Friday, July 18, 2014

2014 Arrowhead 135 Race Report, Part 2: Time Slips Away

“Only those who will risk going too far can possibly find out how far one can go.” - T.S. Eliot

I started Part 1 of this report alone, in the dark, out in the cold, at 3am on the second night of Arrowhead, losing the battle to stay awake.

"I’d come to, standing on the trail, staring into the woods, shivering, not knowing how long I was out or which way I should be going. It was frustrating; standing still was dangerous in that cold, and I was in a race! A quick look at my sled and the tracks in the snow would point me in the right direction and I’d start moving again, with purpose, trying to warm up, chiding myself for slipping mentally. Then, out of nowhere, I’d come to again, staring into the woods, shivering, colder than before, not knowing how long I was out or which way I should be going. It took a few times to realize that I always turned to the right. In hindsight, I should have bivied, hopped into my bag and slept for an hour, but I hadn't had food or water for hours, I was cold, and the Skipulk checkpoint at mile 110 should have been just around the corner.
I’d seen Divesh at the shelter at mile 98. He took off a few minutes before I did, but was nowhere to be found. I took my mitts off long enough to look at my watch; 3am. I should have been to the checkpoint by now. Was I on the right trail? Had I ventured off somewhere in one of my dazes? I looked for tracks—I saw a couple, but wished there were more. Were they on the right trail, or were they as lost as I was? Who was I following alone into the darkness?
The shapes in the woods were driving me mad. Every time I looked up, I’d see a person bivied next to the trail, a shelter, an LP tank, a garage, or a mailbox. I kept worrying that the imaginary figures next to the trail needed help, but every time I got closer, the figure was just a mound of snow, the shelter was just a branch, the mailbox just a tree. After a while, I gave up looking; I couldn't trust my eyes, I couldn't trust my brain. I’d spent over 40 hours pulling that sled without sleep and was too cold to stop, so I just pointed my headlamp at my feet and kept moving.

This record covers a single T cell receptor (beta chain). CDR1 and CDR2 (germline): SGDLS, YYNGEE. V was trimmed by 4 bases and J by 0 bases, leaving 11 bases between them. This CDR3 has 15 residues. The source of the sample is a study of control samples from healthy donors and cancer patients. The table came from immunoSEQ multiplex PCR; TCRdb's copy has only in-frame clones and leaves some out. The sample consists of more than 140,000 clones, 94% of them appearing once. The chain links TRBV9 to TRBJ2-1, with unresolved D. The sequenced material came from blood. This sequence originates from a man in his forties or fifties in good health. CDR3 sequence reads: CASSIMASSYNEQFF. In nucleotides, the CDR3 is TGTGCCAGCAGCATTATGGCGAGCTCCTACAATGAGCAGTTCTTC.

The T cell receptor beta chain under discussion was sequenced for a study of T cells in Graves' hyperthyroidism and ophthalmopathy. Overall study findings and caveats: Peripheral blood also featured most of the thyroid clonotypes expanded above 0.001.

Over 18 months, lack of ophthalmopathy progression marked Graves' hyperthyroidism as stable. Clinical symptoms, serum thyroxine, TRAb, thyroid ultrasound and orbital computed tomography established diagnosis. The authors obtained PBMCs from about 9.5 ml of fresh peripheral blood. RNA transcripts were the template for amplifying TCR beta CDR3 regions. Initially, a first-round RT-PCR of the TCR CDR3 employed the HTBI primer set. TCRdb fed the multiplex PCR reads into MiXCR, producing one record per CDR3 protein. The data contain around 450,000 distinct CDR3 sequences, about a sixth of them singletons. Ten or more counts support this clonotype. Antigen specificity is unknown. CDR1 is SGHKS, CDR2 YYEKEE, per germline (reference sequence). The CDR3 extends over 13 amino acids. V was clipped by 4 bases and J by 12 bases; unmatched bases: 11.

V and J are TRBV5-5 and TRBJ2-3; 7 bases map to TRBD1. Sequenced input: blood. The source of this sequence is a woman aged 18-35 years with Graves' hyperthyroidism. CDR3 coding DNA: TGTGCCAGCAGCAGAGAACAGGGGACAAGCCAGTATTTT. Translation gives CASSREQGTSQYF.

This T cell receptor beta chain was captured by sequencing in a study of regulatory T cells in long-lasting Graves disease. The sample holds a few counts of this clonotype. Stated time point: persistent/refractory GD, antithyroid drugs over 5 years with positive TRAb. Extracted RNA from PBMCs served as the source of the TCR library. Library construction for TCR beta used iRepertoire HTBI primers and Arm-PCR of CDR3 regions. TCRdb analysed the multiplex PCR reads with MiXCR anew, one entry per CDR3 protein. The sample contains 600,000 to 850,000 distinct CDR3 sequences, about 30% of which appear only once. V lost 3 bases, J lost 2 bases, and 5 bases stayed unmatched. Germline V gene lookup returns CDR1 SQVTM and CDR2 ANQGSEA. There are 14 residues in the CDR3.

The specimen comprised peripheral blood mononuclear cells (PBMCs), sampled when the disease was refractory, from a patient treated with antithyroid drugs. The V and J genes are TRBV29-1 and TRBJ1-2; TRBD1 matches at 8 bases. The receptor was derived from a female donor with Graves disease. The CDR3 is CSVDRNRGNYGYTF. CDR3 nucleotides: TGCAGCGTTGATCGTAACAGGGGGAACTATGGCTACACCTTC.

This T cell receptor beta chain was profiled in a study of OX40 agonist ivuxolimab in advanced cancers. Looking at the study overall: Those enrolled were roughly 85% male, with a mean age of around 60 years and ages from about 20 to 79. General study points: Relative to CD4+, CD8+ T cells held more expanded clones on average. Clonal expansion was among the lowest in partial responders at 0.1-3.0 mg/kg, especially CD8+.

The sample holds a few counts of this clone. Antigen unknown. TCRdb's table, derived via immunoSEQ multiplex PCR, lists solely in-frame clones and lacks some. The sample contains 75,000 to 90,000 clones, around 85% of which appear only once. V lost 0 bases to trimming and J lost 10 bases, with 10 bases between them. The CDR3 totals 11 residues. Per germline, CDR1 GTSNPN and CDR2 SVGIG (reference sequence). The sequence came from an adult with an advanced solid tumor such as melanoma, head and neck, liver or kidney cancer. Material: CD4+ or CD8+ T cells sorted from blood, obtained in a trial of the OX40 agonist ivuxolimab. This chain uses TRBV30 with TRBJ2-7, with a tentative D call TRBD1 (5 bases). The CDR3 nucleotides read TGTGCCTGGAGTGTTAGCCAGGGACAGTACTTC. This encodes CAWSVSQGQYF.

Then I'd come to again, even colder than before."

It took me a while to realize, after the race, that those imaginary figures I hallucinated, bivied next to the trail, those people I was worried about, that was me. I was worried about me. That floored me; it put a whole new perspective on the experience.

Part of me knew that I should have been bivied next to that trail, that I should have been sleeping, that I should have been warming up in my bag. I don't know if it was the exhaustion, the sleep deprivation, or something else that kept pushing me along that trail. I knew I wasn't safe, but I didn't think I was in danger. Could I take another step? Yes. So I pointed my headlamp at my feet and kept going.

But the hallucinations.

When people hear that we hallucinate during these events, I imagine they picture "Alice in Wonderland" or "Fear and Loathing in Las Vegas"-type hallucinations. In reality, though, the best way I can describe it is that, at a certain point, it’s easier for your brain to insert something familiar, something convenient, something close, than it is to process what’s actually there.

First, you start noticing things that really shouldn't be there, like a house cat along the trail, or spectators off in the distance where no spectators should be, but when you look a second time, they’re gone—just a wild flower, a bloom in a tree, a rock, or a shadow. They start so mundane, you really have no idea how many things you thought you saw before that weren't really there. Your brain needs glucose to function. When it gets low, it starts shutting down higher-order processes, like comprehension, computation, etc. At a certain point, you start having trouble figuring out simple things like pace and time.